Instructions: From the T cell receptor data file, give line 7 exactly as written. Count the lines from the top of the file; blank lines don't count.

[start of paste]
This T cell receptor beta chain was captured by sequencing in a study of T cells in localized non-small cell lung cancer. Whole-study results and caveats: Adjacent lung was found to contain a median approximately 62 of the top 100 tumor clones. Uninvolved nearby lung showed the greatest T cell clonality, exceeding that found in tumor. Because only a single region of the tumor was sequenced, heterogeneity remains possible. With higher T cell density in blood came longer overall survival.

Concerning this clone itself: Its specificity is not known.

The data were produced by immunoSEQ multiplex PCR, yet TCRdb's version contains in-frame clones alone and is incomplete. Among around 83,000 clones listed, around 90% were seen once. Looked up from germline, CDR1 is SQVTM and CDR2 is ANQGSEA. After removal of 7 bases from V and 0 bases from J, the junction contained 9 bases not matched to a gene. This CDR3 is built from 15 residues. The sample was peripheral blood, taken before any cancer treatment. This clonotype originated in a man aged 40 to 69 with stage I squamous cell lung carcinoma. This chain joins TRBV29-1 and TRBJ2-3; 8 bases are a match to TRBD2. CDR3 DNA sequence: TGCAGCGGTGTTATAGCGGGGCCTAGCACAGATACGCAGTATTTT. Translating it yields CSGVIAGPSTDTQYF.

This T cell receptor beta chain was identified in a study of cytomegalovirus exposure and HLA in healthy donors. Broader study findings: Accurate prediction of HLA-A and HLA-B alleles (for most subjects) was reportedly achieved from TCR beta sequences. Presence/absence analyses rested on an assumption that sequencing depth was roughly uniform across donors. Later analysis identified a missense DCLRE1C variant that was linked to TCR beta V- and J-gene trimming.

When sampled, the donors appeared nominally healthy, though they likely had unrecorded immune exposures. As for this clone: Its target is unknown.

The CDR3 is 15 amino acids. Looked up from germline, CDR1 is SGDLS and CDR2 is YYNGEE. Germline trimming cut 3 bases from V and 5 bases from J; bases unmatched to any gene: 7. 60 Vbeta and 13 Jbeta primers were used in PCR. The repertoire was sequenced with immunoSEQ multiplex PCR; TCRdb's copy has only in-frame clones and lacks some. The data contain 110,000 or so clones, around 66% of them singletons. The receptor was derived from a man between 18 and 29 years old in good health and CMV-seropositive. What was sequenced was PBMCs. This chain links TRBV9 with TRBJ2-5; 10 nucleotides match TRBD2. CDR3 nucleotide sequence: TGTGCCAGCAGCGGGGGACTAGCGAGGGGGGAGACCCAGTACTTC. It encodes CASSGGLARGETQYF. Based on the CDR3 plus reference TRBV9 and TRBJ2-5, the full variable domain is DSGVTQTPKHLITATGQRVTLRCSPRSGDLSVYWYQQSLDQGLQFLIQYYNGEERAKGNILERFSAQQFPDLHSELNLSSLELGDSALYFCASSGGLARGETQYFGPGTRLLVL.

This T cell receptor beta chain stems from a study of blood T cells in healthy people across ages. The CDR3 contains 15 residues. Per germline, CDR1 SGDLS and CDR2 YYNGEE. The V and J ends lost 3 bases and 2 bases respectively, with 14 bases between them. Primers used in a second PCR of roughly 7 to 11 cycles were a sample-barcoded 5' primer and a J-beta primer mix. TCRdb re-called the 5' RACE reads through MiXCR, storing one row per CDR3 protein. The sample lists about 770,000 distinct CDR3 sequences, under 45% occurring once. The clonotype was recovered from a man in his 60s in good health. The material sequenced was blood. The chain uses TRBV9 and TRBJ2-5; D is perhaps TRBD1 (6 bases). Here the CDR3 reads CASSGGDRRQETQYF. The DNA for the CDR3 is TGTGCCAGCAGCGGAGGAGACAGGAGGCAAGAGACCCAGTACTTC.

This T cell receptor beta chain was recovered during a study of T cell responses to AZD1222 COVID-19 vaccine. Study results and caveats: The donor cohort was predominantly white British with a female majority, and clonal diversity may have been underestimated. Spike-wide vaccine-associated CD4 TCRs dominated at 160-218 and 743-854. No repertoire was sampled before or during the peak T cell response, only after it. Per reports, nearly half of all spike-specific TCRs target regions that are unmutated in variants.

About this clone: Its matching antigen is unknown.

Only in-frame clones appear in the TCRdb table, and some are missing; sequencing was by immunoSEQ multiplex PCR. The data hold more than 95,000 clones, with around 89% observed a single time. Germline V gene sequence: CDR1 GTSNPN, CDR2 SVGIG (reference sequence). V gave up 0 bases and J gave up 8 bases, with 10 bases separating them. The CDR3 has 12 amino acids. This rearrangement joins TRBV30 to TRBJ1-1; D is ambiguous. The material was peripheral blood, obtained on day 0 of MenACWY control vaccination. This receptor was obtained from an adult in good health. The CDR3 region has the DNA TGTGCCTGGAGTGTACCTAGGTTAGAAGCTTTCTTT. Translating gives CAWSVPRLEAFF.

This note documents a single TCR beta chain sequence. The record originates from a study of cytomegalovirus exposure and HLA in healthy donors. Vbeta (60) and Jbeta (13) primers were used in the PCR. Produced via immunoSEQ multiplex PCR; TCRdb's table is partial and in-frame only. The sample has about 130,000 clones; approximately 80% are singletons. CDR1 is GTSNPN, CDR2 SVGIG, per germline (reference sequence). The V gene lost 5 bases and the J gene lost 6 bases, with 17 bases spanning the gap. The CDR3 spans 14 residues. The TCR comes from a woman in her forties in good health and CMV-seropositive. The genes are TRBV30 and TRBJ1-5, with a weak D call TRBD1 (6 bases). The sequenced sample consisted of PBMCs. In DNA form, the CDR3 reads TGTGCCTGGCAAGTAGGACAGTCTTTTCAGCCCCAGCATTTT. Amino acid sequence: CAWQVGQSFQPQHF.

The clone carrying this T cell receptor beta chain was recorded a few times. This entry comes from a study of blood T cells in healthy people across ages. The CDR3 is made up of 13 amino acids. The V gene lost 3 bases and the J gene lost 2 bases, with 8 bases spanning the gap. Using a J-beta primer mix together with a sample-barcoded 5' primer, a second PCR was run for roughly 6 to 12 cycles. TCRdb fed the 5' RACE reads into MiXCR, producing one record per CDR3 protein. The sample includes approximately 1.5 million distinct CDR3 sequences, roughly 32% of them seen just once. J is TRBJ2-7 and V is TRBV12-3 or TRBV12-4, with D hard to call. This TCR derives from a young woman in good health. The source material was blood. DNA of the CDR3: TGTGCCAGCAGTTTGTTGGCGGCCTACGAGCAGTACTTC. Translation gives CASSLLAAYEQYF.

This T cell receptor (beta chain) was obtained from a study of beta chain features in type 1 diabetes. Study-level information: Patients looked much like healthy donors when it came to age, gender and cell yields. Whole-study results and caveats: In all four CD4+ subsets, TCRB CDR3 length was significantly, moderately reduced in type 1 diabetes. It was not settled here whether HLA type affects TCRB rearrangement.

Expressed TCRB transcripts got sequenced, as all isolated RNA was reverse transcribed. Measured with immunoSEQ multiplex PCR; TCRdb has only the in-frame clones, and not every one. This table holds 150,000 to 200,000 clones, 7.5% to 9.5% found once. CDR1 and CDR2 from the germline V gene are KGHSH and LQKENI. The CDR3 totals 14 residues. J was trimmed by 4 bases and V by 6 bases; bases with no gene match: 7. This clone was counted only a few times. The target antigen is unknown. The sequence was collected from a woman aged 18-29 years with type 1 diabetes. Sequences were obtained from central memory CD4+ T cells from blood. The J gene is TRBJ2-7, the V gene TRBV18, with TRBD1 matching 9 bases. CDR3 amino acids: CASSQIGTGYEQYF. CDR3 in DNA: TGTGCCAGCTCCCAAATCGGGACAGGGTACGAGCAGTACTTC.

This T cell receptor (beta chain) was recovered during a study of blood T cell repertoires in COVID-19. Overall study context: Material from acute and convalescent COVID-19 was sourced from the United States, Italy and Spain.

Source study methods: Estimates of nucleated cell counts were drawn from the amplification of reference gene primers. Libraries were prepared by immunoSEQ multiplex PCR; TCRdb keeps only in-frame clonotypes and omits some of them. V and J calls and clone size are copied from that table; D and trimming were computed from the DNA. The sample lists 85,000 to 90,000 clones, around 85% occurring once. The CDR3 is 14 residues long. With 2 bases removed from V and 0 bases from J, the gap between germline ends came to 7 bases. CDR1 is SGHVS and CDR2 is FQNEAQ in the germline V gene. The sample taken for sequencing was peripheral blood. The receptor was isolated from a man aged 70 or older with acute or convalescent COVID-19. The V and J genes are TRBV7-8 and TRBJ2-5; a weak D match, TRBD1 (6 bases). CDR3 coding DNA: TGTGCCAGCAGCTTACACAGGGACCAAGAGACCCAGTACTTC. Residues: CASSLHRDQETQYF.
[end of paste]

This T cell receptor beta chain stems from a study of blood T cells in healthy people across ages. The CDR3 contains 15 residues. Per germline, CDR1 SGDLS and CDR2 YYNGEE. The V and J ends lost 3 bases and 2 bases respectively, with 14 bases between them. Primers used in a second PCR of roughly 7 to 11 cycles were a sample-barcoded 5' primer and a J-beta primer mix. TCRdb re-called the 5' RACE reads through MiXCR, storing one row per CDR3 protein. The sample lists about 770,000 distinct CDR3 sequences, under 45% occurring once. The clonotype was recovered from a man in his 60s in good health. The material sequenced was blood. The chain uses TRBV9 and TRBJ2-5; D is perhaps TRBD1 (6 bases). Here the CDR3 reads CASSGGDRRQETQYF. The DNA for the CDR3 is TGTGCCAGCAGCGGAGGAGACAGGAGGCAAGAGACCCAGTACTTC.